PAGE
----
Do literary forms have sexes? The question might seem extravagant. But a widespread conviction would answer, yes.
Take the case of one of the most suspect of tropes. Few rhetorical figures have a worse reputation than irony. With reason. In modern literature, Franco Moretti, the most incisive of our literary critics, has argued that irony is typically a mask of moral indecision and evasion – an attitude of facility that keeps open multiple possible meanings, the better to avoid the risks of any irreparable choice between them: conduct we reprove in daily life, and ought to view with vigilance in fiction. Here irony is identified with a passivity that spells abdication of the will.
A more commonly heard opinion takes the opposite view – one equally without indulgence, but politically more alert. Irony, here, is identified with a surplus of will. The ironist is seen as an aggressor, employing a rhetoric that invariably bespeaks a position – or pretension – of power. What more logical, then, than its asymmetrical distribution between the sexes?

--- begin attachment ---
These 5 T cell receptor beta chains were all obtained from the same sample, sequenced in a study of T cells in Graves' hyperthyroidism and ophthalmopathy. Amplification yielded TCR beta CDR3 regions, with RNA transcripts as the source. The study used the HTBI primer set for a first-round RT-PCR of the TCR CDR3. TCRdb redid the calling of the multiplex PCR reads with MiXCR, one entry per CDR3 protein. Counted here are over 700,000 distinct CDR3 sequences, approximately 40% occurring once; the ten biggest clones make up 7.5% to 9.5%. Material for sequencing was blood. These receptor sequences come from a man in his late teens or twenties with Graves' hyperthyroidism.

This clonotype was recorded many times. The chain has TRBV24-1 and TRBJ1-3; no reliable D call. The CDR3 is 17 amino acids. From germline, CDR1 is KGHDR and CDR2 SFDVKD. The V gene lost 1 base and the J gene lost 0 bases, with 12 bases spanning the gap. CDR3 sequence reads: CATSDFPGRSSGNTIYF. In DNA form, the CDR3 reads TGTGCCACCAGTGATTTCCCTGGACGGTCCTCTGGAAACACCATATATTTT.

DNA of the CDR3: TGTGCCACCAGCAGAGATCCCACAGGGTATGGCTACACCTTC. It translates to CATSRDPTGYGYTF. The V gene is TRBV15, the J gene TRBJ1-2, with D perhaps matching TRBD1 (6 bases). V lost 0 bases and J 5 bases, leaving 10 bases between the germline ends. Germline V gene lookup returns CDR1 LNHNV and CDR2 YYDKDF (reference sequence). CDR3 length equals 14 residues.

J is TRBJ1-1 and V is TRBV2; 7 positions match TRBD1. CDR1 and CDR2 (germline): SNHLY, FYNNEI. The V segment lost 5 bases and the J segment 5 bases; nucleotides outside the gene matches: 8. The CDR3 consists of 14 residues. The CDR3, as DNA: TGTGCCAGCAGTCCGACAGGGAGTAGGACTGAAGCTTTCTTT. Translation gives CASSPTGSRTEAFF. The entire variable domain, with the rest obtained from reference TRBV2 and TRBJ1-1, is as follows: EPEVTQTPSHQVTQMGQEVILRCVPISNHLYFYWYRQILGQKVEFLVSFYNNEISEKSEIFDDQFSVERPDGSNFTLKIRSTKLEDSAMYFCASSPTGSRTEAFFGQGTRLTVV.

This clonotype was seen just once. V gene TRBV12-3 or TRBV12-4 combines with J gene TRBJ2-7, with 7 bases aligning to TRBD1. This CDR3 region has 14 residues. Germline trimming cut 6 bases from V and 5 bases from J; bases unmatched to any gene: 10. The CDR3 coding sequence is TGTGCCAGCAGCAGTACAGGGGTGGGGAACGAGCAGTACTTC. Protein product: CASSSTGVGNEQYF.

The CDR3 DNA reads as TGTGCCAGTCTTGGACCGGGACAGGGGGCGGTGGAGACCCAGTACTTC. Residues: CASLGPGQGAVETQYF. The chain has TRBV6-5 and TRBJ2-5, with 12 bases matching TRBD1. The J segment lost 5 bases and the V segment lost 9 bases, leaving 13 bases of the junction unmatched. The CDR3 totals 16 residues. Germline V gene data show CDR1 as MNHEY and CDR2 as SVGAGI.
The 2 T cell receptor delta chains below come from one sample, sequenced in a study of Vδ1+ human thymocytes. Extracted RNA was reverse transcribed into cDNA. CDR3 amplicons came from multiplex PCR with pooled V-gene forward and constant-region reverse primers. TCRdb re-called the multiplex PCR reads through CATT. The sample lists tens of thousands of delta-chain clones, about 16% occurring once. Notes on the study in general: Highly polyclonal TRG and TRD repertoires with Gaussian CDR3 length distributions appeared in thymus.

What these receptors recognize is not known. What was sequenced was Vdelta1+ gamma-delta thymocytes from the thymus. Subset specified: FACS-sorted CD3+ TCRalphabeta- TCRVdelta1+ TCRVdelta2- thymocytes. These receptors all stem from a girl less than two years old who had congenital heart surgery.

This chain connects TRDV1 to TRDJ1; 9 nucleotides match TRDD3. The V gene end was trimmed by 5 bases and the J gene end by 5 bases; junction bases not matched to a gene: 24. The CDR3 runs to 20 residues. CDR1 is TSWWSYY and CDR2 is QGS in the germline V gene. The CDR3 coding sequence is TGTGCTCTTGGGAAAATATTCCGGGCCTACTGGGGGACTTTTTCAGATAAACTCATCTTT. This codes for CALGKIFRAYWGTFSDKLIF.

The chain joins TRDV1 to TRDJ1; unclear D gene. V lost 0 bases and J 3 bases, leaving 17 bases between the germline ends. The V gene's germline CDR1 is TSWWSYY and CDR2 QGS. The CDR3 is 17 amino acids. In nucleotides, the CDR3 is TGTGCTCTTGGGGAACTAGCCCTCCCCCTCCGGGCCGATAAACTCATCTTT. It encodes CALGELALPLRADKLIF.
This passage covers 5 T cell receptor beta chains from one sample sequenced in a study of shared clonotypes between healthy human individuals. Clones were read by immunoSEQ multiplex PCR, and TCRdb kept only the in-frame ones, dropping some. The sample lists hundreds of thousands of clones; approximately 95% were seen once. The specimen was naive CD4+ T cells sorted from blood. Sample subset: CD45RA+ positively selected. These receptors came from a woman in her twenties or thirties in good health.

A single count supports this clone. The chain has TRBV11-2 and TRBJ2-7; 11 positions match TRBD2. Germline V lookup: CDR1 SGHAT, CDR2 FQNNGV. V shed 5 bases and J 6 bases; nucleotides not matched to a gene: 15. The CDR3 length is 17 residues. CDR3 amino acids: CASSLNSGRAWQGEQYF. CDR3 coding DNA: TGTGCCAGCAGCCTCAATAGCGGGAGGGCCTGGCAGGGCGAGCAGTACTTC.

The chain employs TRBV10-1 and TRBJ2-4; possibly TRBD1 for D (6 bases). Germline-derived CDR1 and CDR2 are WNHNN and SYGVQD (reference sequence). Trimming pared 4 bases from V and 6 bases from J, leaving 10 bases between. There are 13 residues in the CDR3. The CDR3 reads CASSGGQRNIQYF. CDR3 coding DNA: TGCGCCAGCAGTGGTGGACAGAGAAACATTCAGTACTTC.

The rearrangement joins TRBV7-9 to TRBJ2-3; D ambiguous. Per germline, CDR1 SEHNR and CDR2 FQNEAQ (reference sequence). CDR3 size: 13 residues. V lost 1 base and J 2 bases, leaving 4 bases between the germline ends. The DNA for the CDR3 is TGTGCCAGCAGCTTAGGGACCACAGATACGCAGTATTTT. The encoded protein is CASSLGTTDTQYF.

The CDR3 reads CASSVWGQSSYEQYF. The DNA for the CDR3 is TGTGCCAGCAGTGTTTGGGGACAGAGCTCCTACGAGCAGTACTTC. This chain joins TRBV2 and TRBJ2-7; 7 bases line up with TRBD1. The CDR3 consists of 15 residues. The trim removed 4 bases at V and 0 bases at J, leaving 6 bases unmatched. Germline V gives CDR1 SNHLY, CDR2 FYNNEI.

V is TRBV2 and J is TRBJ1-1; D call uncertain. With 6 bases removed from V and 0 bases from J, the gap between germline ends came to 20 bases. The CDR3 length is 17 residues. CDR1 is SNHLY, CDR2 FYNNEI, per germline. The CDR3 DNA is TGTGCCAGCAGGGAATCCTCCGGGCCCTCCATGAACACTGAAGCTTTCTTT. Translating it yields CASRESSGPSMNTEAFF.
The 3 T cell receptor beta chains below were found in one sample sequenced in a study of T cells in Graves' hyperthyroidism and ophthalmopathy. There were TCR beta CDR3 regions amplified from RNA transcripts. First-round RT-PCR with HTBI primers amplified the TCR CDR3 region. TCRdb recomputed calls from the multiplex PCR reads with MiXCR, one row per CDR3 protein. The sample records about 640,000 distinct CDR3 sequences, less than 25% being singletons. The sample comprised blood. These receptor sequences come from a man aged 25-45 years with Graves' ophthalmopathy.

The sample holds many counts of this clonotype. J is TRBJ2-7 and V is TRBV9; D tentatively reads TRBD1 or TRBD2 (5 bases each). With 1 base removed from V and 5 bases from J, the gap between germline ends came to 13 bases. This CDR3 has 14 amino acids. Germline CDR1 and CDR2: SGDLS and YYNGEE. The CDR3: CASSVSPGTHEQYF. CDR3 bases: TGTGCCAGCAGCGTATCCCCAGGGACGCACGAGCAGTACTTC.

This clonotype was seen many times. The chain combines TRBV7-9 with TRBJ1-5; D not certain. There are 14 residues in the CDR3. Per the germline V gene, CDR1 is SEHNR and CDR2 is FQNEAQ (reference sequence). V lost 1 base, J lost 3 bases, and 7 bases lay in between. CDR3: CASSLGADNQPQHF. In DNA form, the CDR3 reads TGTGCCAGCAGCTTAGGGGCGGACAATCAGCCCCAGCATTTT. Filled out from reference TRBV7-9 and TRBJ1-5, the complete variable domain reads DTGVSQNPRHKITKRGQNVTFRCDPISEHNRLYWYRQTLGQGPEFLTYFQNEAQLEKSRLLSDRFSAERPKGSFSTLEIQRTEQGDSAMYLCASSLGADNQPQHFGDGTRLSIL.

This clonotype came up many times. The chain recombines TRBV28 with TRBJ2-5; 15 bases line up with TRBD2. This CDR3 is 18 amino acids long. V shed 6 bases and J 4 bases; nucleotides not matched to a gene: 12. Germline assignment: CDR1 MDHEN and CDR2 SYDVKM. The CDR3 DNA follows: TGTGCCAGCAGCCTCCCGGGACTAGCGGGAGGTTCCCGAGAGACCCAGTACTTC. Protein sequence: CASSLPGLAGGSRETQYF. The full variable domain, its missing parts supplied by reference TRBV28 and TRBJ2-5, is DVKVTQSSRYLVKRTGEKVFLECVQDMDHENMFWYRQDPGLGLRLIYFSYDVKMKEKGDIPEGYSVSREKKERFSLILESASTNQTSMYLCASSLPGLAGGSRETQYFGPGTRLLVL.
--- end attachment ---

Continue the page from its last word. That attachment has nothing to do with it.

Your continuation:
Irony, it is generally agreed, is supremely masculine – women rarely appreciate it, and still more rarely practise it. They sense an inveterate impulse to domination beneath its surface suavity. Feminine intuition cannot be far wrong. Indeed, today enlightened men will readily agree with it. In literature, from the time of Aristophanes onwards, comedy has been notoriously conservative. Here, perhaps, lies the contaminated source of the venom of irony. But there is no cause for alarm. Nowadays, progressive readers are proof against it.